The UK Food Standards Agency (FSA) has proposed reforms to its Regulated Products Service (RPS) and launched a public consultation on the legislative changes. The consultation is open until June 5, 2024. 

The changes are intended to remove red tape involved with the current process, which was retained from EU legislation after Britain’s exit from the EU. The resource-intensiveness and bureaucracy of the current process do not allow for much flexibility and are hindering FSA’s ability to keep up with its growing caseload of applications for product authorization.

Regulated food and feed products require authorization before they can be sold in the UK. The current caseload in the RPS is 450 applications that have been submitted since January 1, 2021 following the end of the Brexit transition period. FSA has only completed 63 applications to date, taking on average approximately 2.5 years from the submission of an application to completion. Based on current inflows, resources, and processes, FSA expects the caseload to continue to more than 570 applications by March 2026.

The proposed legislative reforms to RPS that would enable FSA to more efficiently work through its caseload are:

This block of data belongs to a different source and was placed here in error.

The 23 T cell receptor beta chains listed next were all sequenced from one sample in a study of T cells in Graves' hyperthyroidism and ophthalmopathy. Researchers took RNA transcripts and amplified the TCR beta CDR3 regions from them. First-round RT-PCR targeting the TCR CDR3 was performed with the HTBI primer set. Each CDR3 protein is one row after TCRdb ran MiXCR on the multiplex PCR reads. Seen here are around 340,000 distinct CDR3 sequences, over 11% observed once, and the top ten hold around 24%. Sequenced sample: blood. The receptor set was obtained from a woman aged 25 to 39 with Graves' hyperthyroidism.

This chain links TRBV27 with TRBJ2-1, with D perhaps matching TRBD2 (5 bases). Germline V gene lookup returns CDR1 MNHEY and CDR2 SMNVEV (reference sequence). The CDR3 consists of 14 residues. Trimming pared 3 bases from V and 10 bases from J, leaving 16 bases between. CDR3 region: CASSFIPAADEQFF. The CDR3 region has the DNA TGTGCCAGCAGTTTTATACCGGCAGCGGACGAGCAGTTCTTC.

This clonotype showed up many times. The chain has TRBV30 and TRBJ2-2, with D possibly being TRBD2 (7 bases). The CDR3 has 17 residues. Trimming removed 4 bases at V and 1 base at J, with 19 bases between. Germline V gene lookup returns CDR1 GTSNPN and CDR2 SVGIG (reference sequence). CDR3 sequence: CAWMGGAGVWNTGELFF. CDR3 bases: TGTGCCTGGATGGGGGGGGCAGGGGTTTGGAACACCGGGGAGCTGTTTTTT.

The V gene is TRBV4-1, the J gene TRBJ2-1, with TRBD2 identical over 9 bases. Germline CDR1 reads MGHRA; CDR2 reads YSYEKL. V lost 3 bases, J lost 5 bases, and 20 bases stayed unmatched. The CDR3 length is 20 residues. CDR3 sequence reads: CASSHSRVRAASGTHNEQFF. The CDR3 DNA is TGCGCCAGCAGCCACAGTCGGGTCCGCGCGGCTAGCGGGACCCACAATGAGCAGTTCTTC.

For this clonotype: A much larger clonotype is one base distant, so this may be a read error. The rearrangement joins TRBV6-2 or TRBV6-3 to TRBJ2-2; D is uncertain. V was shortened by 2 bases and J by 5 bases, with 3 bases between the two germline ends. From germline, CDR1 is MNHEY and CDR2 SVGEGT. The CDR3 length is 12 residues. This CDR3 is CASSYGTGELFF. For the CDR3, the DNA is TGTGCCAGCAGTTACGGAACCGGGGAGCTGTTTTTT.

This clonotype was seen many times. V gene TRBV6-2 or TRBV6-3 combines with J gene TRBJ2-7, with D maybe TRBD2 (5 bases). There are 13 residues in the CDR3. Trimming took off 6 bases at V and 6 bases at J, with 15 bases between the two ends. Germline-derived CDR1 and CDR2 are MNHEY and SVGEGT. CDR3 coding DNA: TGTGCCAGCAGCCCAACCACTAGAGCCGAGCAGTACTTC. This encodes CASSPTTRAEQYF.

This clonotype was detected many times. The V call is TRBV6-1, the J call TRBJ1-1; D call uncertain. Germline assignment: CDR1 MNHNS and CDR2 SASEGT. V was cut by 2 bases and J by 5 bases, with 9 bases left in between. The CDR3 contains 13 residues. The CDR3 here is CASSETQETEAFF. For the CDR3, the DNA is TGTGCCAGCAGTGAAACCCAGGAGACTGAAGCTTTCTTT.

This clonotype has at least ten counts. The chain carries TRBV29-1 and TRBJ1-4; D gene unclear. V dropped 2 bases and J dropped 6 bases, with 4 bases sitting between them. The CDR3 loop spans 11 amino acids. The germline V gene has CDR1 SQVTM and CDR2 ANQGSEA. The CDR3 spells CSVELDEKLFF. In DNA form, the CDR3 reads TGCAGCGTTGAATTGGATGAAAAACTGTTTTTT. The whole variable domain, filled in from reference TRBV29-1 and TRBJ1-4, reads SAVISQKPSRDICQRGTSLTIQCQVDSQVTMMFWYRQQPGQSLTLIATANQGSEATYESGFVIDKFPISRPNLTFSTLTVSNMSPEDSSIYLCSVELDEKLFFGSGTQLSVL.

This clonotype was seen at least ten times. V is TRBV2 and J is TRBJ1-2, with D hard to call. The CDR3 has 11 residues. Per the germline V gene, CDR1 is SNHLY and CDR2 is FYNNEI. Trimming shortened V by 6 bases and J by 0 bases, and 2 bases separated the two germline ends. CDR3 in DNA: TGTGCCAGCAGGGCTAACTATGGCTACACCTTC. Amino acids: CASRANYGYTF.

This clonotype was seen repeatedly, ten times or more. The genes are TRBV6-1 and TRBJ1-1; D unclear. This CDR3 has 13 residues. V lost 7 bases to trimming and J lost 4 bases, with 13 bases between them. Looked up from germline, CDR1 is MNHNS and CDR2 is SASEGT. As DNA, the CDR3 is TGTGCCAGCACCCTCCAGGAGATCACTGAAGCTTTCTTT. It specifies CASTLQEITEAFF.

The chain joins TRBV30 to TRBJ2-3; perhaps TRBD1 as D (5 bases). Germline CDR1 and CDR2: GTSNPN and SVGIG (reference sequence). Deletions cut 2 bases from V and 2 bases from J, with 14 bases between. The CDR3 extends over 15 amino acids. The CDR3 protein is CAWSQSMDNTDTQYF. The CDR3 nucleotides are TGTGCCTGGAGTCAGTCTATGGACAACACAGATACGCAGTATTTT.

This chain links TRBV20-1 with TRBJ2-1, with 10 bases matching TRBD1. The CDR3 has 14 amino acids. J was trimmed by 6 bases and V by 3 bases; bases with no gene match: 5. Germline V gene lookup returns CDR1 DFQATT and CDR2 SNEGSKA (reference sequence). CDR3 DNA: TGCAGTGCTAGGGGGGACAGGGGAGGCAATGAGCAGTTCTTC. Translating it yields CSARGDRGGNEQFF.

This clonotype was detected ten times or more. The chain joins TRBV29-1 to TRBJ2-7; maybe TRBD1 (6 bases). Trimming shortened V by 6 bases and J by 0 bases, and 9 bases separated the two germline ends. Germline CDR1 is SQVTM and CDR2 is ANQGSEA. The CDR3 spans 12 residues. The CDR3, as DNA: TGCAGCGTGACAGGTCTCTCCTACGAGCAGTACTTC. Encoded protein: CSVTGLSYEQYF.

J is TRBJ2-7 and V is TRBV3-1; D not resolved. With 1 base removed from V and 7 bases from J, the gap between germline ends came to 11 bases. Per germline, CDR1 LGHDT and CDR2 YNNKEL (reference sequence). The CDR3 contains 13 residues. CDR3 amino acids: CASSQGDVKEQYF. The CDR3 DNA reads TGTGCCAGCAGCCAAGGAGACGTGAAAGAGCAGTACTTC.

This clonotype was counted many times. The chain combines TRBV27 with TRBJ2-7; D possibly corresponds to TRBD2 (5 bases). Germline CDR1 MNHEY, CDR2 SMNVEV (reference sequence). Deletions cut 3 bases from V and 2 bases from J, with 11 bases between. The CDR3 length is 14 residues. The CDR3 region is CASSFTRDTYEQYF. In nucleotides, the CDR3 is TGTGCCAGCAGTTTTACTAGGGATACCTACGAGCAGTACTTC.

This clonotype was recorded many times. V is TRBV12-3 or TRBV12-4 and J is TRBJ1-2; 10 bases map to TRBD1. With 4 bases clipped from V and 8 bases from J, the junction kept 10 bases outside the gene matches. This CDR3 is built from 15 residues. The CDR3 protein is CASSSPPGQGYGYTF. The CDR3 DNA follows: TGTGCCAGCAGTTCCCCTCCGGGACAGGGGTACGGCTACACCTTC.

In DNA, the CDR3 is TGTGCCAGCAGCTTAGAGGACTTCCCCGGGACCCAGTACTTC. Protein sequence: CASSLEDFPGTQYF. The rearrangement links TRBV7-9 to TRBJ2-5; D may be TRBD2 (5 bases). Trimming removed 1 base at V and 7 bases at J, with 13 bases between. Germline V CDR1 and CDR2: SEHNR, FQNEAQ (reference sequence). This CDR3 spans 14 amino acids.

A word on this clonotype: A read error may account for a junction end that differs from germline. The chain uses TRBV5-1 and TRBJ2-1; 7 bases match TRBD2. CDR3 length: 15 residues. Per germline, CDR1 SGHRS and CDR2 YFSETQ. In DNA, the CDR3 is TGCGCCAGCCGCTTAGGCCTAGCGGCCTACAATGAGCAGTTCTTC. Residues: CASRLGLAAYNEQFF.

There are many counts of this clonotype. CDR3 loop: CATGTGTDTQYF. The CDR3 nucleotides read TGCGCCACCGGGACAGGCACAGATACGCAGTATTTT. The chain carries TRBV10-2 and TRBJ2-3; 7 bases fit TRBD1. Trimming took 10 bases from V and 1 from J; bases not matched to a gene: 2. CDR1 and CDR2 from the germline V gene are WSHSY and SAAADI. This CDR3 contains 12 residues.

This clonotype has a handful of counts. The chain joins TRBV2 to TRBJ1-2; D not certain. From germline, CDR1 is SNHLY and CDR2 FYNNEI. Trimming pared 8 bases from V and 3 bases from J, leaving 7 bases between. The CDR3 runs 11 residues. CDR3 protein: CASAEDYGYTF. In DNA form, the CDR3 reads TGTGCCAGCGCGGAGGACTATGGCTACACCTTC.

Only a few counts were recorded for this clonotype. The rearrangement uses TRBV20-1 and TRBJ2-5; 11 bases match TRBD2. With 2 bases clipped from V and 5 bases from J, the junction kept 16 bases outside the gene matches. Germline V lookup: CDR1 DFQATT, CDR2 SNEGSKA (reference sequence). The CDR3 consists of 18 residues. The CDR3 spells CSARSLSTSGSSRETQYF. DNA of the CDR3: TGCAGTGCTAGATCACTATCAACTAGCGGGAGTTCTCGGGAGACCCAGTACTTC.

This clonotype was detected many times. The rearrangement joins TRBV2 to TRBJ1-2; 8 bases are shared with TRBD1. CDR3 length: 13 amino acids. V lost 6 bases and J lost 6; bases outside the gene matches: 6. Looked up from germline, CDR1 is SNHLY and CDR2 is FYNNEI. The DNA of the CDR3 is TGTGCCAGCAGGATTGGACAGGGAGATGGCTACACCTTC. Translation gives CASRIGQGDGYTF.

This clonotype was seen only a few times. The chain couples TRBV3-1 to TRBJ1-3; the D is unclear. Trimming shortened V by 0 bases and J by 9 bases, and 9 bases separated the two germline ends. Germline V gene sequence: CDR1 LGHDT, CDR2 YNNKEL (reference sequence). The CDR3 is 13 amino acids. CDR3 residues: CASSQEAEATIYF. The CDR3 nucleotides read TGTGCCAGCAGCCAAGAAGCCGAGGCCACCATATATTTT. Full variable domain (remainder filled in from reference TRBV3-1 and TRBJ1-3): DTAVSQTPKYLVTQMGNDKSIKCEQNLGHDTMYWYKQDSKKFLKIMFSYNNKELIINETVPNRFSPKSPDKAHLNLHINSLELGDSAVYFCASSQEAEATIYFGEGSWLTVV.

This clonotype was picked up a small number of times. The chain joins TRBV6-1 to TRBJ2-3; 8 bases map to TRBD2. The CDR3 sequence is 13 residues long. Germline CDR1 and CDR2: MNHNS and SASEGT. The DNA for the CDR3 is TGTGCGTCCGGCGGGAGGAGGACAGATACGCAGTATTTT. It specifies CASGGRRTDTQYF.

• Removing Requirements for Renewals of Authorizations: In line with EU legislation, authorizations for smoke flavorings, feed additives, and genetically modified food and feed must be renewed every ten years. FSA estimates that, at present, 22 percent of the RPS caseload consists of applications solely for renewal of an existing authorization. Since taking over the administration of approvals in 2021, FSA has yet to reject any of the renewal applications received. At the same time, through its risk analysis process, when new evidence about the safety of a product emerges, FSA can review existing authorizations. Removing the renewals requirement would bring the regulation of these products in line with how FSA regulates other food and feed products; that is, based on risk with the power to reconsider product authorization at any time.
  • Removing the Need for a Statutory Instrument: After completion of a risk assessment, FSA makes a recommendation to British ministers, who then decide whether or not to approve a product. Under the current process, following ministerial approval from each of the British nations, Statutory Instruments (SIs) must be laid, which confirms this decision in legislation, either through lists in the legislation concerning a regulated product regime, or through individual SIs that authorize products. Removing the need for an SI, and replacing it with a publicly available official register following ministerial approval, would simplify the authorization process.

FSA is working with the aim of achieving these legislative changes ahead of a general election, which must take place no later than January 28, 2025.

Update, April 3, 2024: The article has been edited to reflect the opening of the public consultation.